Metropolitan Police commissioner Cressida Dick has vowed to establish how a man convicted of an Islamist terror plot was able to kill two people and injure three others in a frenzied knife attack in central London.
Dame Cressida was speaking on a visit to the site of Friday’s attack at Fishmongers’ Hall on London Bridge as the father of Jack Merritt, a 25-year-old course co-ordinator at the University of Cambridge, named him as one of the dead.
The attacker, Usman Khan, 28, had been released from prison on licence in December 2018 and was wearing a monitoring tag. He was one of nine people convicted in 2012 of involvement in a plot inspired by al-Qaeda that included plans to plant a bomb at the London Stock Exchange and set up a terrorist training camp.
Questions on Saturday centred on the circumstances of Khan’s release from prison, how well he had been monitored and why he was allowed to travel from his home in Stafford, in the West Midlands, to attend the Cambridge university-organised event where he began his attack.
“Our teams are working very fast,” Dame Cressida told reporters at the scene. “We believe that this person as far as we can tell was acting alone and we will continue to investigate the circumstances that led to this moment.”
Boris Johnson used a visit to London Bridge to underline an argument the Conservative party had been making even before Friday’s attack, that prisoners should not automatically be eligible for release on licence halfway through their sentences.
“I’ve said for a long time now that I think the practice of automatic early release, where we cut a sentence in half and let really serious and violent offenders out early, simply isn’t working,” the prime minister said. “I think you’ve had some very good evidence of how that isn’t working, I’m afraid, with this case.”
Khan had been sentenced in 2012 to 16 years imprisonment but was released on licence in December last year, having served eight years including time on remand.
Jeremy Corbyn, the Labour leader, said: “I think there is also a question about what the Probation Office were doing — were they involved at all?
“Whether the Parole Board should have been involved in deciding whether or not he should have been allowed to be released from prison in the first place, and also what happened in prison?”
Brandon Lewis, security minister, had earlier said on Radio 4’s Today programme that the conditions placed on Khan after his release would be one of the points examined in the police investigation.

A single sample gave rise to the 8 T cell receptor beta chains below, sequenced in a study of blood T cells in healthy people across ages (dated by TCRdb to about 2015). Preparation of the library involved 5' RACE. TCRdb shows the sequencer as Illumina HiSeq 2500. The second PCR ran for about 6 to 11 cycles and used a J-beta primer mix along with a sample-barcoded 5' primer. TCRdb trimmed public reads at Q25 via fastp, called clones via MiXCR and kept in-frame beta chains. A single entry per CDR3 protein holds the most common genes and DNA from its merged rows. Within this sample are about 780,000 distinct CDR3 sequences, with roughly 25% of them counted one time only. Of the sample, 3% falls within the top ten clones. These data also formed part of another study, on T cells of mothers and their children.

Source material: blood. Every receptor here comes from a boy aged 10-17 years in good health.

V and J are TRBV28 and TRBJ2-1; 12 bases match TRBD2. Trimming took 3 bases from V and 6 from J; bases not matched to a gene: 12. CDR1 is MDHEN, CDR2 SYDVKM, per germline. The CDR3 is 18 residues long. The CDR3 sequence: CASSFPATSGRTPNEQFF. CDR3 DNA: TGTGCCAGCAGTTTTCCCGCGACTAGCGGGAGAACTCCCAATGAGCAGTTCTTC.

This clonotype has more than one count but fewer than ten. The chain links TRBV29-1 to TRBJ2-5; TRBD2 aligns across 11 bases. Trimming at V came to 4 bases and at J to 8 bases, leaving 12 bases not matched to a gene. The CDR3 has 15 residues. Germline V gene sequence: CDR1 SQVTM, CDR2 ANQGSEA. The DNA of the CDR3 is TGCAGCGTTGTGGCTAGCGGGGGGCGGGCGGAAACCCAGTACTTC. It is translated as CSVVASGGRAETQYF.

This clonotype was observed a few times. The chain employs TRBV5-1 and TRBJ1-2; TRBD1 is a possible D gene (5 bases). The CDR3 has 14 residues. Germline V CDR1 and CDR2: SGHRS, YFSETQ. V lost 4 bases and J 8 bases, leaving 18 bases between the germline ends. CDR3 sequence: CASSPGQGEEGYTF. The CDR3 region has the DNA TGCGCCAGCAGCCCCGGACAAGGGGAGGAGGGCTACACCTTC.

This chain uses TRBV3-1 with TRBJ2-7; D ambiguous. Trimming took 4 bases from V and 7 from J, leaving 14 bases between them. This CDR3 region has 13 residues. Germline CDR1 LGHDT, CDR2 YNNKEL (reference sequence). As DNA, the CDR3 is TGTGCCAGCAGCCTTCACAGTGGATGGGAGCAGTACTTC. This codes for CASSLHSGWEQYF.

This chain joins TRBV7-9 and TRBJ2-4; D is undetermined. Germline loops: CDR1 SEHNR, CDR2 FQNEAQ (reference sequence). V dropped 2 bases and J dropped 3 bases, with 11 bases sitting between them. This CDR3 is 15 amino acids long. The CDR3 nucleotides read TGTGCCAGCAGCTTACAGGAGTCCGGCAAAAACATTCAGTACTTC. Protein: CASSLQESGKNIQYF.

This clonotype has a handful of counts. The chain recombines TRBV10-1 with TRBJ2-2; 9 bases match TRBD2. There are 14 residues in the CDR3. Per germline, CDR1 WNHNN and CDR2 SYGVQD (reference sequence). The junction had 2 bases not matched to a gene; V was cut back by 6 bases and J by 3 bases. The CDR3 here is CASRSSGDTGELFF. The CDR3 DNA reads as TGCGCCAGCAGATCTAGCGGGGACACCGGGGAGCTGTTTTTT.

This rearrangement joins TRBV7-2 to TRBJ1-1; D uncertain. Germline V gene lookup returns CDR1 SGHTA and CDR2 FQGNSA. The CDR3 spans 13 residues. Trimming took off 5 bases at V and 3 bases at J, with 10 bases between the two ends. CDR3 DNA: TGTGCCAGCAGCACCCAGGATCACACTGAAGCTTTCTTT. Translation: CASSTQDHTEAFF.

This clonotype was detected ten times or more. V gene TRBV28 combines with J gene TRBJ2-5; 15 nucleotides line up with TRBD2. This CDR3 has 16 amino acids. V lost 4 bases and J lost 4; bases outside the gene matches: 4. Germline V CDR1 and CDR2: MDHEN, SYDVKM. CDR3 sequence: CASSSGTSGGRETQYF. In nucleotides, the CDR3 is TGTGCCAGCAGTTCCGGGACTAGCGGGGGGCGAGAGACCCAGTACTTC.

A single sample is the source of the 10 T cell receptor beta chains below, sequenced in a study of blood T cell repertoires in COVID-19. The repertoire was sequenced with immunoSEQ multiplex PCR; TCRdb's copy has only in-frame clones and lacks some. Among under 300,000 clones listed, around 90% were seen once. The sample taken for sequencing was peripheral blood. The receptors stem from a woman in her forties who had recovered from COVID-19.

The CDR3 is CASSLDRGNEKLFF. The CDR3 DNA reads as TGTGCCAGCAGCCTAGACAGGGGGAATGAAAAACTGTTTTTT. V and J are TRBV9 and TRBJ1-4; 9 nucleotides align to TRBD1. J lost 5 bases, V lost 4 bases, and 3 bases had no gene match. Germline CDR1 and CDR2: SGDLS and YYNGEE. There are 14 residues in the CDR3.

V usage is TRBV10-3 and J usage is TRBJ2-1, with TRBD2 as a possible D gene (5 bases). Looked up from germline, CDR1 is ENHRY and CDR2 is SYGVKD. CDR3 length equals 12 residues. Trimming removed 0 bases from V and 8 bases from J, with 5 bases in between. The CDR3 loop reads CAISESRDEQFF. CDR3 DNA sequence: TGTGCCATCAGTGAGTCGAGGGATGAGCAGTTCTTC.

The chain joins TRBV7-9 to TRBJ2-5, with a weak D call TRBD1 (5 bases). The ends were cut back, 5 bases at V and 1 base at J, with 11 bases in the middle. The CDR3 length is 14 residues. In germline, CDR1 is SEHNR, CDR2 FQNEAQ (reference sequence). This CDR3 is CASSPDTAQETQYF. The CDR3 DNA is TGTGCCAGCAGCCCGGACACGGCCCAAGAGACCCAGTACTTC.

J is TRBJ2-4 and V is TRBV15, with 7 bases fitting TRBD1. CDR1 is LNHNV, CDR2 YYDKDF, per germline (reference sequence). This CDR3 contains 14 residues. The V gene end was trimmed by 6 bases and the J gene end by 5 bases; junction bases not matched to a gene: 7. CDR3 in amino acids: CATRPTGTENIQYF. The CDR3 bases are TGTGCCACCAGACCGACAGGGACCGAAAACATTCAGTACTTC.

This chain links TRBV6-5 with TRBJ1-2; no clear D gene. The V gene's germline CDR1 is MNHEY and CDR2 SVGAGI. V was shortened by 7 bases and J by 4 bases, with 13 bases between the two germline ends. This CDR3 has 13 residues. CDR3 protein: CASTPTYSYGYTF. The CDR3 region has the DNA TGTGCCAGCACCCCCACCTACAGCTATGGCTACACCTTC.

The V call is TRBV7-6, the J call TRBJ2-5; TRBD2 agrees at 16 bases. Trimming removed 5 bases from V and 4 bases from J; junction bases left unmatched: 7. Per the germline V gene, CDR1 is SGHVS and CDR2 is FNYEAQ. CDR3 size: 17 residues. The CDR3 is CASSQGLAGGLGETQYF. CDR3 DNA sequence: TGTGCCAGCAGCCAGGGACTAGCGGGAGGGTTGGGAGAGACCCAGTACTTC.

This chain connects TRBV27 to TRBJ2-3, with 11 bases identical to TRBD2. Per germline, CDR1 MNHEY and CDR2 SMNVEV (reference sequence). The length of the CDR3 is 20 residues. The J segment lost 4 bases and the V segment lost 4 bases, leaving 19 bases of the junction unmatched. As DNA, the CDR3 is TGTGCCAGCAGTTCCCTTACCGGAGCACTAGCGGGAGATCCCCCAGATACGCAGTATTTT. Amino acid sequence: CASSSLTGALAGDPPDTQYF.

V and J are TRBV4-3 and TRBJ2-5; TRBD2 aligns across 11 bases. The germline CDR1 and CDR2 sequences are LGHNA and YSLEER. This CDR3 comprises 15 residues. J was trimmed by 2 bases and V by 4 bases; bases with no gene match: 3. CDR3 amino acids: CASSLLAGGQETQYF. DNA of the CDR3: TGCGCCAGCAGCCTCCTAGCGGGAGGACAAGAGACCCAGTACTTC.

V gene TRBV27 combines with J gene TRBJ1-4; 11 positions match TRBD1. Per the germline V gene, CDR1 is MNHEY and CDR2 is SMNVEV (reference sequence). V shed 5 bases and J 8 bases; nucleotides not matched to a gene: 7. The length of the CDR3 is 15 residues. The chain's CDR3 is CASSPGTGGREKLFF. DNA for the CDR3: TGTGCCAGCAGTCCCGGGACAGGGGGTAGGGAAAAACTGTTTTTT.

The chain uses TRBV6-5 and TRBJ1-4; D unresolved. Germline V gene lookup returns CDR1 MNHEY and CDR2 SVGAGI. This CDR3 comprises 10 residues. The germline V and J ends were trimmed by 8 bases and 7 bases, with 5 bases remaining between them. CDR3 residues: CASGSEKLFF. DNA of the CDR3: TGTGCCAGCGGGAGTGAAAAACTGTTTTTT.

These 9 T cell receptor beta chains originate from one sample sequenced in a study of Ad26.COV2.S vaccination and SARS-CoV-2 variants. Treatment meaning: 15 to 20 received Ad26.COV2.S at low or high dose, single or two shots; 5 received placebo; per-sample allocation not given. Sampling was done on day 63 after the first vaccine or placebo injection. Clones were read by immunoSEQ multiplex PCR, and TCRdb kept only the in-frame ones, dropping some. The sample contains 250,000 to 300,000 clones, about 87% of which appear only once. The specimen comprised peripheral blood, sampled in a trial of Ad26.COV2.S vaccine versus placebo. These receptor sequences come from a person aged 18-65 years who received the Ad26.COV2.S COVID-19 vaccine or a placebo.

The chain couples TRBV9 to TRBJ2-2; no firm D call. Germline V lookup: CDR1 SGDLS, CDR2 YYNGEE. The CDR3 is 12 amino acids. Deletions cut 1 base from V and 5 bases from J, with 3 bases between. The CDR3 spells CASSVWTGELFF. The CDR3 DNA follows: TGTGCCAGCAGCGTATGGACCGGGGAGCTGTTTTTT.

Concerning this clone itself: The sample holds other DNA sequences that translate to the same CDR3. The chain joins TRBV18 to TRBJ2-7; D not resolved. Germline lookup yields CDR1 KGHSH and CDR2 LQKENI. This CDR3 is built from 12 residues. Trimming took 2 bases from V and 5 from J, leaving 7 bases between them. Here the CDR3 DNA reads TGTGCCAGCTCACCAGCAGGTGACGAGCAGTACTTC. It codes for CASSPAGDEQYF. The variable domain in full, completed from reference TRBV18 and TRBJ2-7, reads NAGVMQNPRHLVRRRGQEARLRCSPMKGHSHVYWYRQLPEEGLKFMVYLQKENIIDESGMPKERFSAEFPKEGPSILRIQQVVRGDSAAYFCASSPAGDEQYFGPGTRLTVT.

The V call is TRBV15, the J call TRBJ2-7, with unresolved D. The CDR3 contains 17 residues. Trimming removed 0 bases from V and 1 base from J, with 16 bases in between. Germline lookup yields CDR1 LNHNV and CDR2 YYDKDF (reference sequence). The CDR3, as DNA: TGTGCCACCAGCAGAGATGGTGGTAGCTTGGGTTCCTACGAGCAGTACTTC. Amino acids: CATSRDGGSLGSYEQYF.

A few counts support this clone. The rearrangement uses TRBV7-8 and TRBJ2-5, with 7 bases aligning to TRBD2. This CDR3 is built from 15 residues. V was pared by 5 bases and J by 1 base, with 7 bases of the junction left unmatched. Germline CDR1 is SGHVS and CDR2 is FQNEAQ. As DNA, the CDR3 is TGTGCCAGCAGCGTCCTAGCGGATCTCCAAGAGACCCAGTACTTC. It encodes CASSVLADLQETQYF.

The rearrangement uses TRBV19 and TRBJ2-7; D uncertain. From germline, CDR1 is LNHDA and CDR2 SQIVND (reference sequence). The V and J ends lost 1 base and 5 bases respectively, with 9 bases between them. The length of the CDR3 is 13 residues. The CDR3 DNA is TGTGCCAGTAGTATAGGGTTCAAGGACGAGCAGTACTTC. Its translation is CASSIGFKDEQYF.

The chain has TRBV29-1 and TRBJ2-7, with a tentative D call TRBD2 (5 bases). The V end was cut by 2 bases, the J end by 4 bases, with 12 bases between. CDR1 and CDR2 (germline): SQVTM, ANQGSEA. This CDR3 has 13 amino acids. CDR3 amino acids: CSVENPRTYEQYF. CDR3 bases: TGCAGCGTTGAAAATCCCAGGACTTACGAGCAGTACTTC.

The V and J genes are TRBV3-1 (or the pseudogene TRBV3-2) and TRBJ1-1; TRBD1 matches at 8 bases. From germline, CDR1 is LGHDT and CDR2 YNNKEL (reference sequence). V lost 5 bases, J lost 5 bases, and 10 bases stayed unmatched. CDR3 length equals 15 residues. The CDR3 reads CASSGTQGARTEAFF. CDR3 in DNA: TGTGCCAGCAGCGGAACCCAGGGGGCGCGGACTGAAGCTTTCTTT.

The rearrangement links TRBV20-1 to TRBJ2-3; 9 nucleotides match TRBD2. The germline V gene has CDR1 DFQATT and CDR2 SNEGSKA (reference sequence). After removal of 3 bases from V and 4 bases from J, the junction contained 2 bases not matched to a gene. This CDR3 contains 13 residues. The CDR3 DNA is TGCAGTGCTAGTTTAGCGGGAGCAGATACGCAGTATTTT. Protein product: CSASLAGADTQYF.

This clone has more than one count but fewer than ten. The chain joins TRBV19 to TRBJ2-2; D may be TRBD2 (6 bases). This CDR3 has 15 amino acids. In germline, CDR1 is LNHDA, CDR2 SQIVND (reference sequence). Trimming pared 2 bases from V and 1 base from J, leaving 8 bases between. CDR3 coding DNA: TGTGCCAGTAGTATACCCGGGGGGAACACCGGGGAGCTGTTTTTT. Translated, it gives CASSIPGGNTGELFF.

Sadiq Khan, London’s mayor and a member of the opposition Labour party, said the police’s ability to combat terror had been hit by funding cuts. He also said he had opposed the decision to end indeterminate jail sentences of the kind that Khan was initially given.
Khan was initially sentenced to an indeterminate sentence for public protection — a measure introduced by the Labour government in 2003.
Mr Lewis told Today that funding for counter-terrorism police had been maintained amid police spending cuts. However, the mayor said other functions, such as community policing, were important in combating terror. “Cuts have consequences,” he said.
Jack Merritt’s father, David, identified his son as one of the dead on Saturday on Twitter, although the tweets later disappeared. Mr Merritt wrote that his son would not have wanted the attack to be used as a pretext for imposing more draconian sentences or for detaining people unnecessarily.
Jack Merritt, 25, a Cambridge graduate, was a co-ordinator of Learning Together, a project based at Cambridge university that brings together prisoners and higher education institutions. The project organised an event on Friday at Fishmongers’ Hall, a historic building on London Bridge, at which Usman Khan was an attendee.
Police have said that Khan started his attack inside the hall before heading out on to London Bridge, where he was first confronted by members of the public and then shot dead by police officers. London Bridge was also the scene of a deadly terror attack just five days before the June 2017 election.
Political party leaders suspended their campaigning efforts after the attack. A campaign visit by Mr Johnson has been cancelled, as has an NHS summit Labour leader Jeremy Corbyn was due to hold in Yorkshire. Labour said Mr Corbyn would resume campaigning on Saturday afternoon. The Liberal Democrats cancelled their Stop Brexit rally in London.
The Ministry of Justice, which oversees the National Probation Service, which was supervising Khan, declined to comment on its handling of his case.
Pictures published on Saturday showed police at an address in Stafford, 120 miles from London. At the time of his conviction, Khan was described as being from Stoke-on-Trent, around 20 miles from Stafford.
At the time of the 2012 convictions, Anjem Choudary, a highly controversial Islamist preacher, said six of the nine plotters, including Khan, had been his students. The leader of the 2017 London Bridge attack, Khuram Butt, also had links with Choudary.
Friday’s incident comes only weeks after the Home Office downgraded the UK’s terror threat level, which estimates the risk of a terror attack, from “severe” to “substantial”, the first such shift in five years.
Dame Cressida said there would be increased patrols by armed officers over the coming days.
Additional reporting by Andrew Bounds.